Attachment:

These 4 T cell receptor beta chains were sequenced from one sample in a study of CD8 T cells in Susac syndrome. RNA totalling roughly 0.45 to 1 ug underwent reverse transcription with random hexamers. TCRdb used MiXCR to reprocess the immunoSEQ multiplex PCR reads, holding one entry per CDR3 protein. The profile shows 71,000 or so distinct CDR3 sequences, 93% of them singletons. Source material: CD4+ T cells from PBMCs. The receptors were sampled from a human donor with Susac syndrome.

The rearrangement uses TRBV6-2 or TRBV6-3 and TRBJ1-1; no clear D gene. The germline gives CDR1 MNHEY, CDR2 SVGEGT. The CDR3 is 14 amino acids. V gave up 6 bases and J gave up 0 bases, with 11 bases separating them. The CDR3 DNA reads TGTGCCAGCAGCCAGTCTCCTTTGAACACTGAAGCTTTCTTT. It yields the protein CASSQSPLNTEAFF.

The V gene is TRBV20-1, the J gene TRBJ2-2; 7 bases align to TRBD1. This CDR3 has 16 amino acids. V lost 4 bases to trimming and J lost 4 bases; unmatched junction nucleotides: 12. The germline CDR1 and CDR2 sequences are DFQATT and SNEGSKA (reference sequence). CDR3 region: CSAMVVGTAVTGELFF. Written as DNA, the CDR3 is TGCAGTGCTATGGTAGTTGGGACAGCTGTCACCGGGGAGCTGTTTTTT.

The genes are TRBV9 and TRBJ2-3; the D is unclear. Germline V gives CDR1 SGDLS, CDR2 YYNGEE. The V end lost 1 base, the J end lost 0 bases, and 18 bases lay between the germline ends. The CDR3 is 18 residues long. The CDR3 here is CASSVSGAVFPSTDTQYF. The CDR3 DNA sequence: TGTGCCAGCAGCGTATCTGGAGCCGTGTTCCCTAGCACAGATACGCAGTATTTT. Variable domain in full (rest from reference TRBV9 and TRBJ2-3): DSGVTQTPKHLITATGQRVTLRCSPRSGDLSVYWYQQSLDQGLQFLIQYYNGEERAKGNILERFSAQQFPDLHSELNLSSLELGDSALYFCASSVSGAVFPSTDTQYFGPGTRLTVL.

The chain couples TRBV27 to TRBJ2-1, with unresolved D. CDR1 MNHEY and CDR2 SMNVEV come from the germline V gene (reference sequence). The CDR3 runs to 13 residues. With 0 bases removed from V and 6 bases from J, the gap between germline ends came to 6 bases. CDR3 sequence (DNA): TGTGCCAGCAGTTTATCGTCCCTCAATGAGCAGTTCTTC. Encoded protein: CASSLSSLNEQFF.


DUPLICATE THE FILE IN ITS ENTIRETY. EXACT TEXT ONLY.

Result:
These 4 T cell receptor beta chains were sequenced from one sample in a study of CD8 T cells in Susac syndrome. RNA totalling roughly 0.45 to 1 ug underwent reverse transcription with random hexamers. TCRdb used MiXCR to reprocess the immunoSEQ multiplex PCR reads, holding one entry per CDR3 protein. The profile shows 71,000 or so distinct CDR3 sequences, 93% of them singletons. Source material: CD4+ T cells from PBMCs. The receptors were sampled from a human donor with Susac syndrome.

The rearrangement uses TRBV6-2 or TRBV6-3 and TRBJ1-1; no clear D gene. The germline gives CDR1 MNHEY, CDR2 SVGEGT. The CDR3 is 14 amino acids. V gave up 6 bases and J gave up 0 bases, with 11 bases separating them. The CDR3 DNA reads TGTGCCAGCAGCCAGTCTCCTTTGAACACTGAAGCTTTCTTT. It yields the protein CASSQSPLNTEAFF.

The V gene is TRBV20-1, the J gene TRBJ2-2; 7 bases align to TRBD1. This CDR3 has 16 amino acids. V lost 4 bases to trimming and J lost 4 bases; unmatched junction nucleotides: 12. The germline CDR1 and CDR2 sequences are DFQATT and SNEGSKA (reference sequence). CDR3 region: CSAMVVGTAVTGELFF. Written as DNA, the CDR3 is TGCAGTGCTATGGTAGTTGGGACAGCTGTCACCGGGGAGCTGTTTTTT.

The genes are TRBV9 and TRBJ2-3; the D is unclear. Germline V gives CDR1 SGDLS, CDR2 YYNGEE. The V end lost 1 base, the J end lost 0 bases, and 18 bases lay between the germline ends. The CDR3 is 18 residues long. The CDR3 here is CASSVSGAVFPSTDTQYF. The CDR3 DNA sequence: TGTGCCAGCAGCGTATCTGGAGCCGTGTTCCCTAGCACAGATACGCAGTATTTT. Variable domain in full (rest from reference TRBV9 and TRBJ2-3): DSGVTQTPKHLITATGQRVTLRCSPRSGDLSVYWYQQSLDQGLQFLIQYYNGEERAKGNILERFSAQQFPDLHSELNLSSLELGDSALYFCASSVSGAVFPSTDTQYFGPGTRLTVL.

The chain couples TRBV27 to TRBJ2-1, with unresolved D. CDR1 MNHEY and CDR2 SMNVEV come from the germline V gene (reference sequence). The CDR3 runs to 13 residues. With 0 bases removed from V and 6 bases from J, the gap between germline ends came to 6 bases. CDR3 sequence (DNA): TGTGCCAGCAGTTTATCGTCCCTCAATGAGCAGTTCTTC. Encoded protein: CASSLSSLNEQFF.